Filling up your petrol or diesel car can take just 5 minutes, but Electric cars take a long time to charge the batteries. Even with those nifty fast charging stations, you still need to expect around 30 minutes to an hour to charge your battery to 80%. And if your battery is completely discharged, you will have to wait a long time because it can take several hours to fully charge.

This lengthy charging process can be a real problem, especially if you have a busy schedule or are taking a long road trip. You need to plan ahead and be patient to make sure you have enough juice to reach your destination or the next charging station. As they work to improve battery technology and charging infrastructure, we’re still waiting for charging times to become significantly shorter.

The time it takes to charge an electric car can be as little as 30 minutes or more than 12 hours. This depends on the size of the battery and the speed of the charging point.

Related article: How Long Does it Take to Charge An Electric Car?

4. Limited Options available.

The electric vehicle market needs more variety! In contrast to the numerous models that exist with gasoline cars, with electric vehicles there are mostly sedans or compact cars. This leaves fewer options for people who want SUVs, pickups, or other types of vehicles.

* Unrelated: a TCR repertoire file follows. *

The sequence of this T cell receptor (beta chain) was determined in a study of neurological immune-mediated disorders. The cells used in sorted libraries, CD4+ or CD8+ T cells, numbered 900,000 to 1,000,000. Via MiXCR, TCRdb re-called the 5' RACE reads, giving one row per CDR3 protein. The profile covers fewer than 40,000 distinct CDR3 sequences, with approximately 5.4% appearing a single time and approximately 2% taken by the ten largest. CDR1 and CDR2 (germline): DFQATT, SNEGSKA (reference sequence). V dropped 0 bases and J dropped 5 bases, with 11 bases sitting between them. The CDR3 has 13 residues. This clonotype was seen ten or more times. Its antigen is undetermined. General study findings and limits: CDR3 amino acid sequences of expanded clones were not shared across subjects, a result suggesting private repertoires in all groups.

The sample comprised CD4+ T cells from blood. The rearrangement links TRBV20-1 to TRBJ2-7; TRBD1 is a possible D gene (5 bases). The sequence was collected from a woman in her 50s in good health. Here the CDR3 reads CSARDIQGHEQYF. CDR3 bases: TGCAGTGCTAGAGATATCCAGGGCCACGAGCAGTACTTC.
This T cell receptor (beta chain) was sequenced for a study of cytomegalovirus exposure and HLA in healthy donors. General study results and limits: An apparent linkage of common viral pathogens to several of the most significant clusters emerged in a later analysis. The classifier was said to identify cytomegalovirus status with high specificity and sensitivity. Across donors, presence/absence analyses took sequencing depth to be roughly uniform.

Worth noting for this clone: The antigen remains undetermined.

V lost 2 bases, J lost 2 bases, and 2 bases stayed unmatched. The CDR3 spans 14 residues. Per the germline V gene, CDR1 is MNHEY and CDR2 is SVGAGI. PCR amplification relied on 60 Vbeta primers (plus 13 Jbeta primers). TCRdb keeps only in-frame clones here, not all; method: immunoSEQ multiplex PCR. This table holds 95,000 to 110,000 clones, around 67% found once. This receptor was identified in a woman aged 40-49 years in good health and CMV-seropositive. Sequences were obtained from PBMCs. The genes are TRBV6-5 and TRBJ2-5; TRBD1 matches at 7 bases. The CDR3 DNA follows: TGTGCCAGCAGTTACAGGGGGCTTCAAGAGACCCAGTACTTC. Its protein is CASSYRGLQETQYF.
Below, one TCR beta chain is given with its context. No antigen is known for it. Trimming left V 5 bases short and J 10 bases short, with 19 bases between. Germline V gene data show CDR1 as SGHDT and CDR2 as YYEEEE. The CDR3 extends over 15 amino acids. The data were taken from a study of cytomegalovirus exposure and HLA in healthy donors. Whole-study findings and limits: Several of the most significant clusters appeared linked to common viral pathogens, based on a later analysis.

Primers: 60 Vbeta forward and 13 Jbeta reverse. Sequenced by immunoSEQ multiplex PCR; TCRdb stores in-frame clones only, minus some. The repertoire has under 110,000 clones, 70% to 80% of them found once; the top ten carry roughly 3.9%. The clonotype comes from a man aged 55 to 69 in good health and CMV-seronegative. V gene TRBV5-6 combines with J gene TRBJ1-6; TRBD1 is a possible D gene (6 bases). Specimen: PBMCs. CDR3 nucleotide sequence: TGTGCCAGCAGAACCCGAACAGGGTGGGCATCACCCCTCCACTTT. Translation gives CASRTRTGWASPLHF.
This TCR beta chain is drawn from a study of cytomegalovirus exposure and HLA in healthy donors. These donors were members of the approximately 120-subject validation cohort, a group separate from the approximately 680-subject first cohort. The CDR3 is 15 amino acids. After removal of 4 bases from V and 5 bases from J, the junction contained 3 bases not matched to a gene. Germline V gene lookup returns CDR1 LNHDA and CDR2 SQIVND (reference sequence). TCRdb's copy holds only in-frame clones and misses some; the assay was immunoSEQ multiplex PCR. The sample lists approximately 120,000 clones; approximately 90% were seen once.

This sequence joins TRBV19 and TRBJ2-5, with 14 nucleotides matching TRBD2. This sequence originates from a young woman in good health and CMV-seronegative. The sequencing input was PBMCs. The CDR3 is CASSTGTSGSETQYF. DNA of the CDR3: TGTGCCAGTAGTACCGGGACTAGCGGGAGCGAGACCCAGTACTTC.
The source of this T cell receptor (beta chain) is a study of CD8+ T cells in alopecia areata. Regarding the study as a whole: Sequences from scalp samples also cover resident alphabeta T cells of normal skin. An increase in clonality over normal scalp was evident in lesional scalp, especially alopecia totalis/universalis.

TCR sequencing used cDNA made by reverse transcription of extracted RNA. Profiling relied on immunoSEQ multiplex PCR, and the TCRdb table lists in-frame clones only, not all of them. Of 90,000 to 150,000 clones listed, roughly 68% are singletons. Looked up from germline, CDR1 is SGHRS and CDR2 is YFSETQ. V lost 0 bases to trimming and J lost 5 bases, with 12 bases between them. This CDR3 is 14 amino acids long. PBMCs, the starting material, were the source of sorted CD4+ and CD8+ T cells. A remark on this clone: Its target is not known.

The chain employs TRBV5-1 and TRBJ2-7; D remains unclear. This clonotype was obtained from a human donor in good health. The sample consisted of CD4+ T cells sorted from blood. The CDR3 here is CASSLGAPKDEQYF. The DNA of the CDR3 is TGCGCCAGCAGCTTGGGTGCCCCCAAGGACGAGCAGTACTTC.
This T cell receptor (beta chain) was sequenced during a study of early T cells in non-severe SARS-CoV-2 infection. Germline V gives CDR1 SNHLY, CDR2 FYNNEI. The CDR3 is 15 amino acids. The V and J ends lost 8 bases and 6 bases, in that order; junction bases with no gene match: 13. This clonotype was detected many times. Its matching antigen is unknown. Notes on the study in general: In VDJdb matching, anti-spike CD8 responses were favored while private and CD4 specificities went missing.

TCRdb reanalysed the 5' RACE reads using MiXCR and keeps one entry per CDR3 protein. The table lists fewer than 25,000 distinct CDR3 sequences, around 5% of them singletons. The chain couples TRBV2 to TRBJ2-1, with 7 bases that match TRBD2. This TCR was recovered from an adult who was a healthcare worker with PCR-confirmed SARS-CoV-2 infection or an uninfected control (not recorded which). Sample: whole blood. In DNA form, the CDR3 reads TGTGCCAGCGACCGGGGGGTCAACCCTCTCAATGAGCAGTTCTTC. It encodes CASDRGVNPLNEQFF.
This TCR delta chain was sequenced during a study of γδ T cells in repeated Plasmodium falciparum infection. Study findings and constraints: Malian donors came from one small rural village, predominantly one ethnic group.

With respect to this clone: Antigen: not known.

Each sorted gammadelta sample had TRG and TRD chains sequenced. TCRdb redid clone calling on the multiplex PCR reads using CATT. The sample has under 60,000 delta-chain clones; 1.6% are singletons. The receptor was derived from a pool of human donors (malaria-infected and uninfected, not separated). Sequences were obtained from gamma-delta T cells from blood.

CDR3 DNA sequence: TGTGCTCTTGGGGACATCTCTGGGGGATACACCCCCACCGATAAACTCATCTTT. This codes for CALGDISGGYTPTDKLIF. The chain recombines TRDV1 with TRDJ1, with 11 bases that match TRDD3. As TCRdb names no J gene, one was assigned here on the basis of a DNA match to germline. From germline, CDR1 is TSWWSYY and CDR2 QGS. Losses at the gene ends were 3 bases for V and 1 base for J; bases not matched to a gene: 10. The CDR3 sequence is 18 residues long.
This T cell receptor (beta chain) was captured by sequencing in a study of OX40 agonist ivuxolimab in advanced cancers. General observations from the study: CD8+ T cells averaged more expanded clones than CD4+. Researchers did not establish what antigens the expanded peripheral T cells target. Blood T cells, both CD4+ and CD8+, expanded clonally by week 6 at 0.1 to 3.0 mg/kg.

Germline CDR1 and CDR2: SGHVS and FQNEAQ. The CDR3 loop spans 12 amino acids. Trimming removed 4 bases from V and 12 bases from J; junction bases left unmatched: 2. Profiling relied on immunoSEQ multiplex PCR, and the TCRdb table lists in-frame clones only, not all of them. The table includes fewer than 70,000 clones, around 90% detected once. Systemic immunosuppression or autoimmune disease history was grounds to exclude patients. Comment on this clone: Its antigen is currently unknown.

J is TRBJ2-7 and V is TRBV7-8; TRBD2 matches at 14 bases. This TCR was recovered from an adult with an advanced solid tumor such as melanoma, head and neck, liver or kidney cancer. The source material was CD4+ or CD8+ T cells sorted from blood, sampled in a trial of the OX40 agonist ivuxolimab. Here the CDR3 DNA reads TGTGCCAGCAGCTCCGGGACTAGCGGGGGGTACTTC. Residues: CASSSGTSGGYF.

And don’t get me started on the prices! Luxury electric cars dominate the higher price brackets, making it difficult for budget-conscious folks to find an affordable option. It’s like looking for a needle in a haystack to find an electric car that suits your needs and preferences.

But hey, things are changing! As the electric vehicle market grows, more and more manufacturers are starting to offer different types of vehicles to meet consumer demands. Finally some progress!

5. High Initial Cost.

Electric cars can be pricier than traditional gasoline cars. Take the Peugeot e-208, for example. It costs a little over £34,500 in GT trim, while the top-spec petrol Peugeot 208 with 129bhp in the same trim is £27,290. Although the e-208 is faster, that’s quite a big price difference.

However, when it comes to luxury cars, the price gap isn’t as noticeable. For instance, the base Porsche Taycan is only £2,600 more expensive than the entry-level Porsche Panamera. But remember, the price is just one aspect to consider when assessing costs.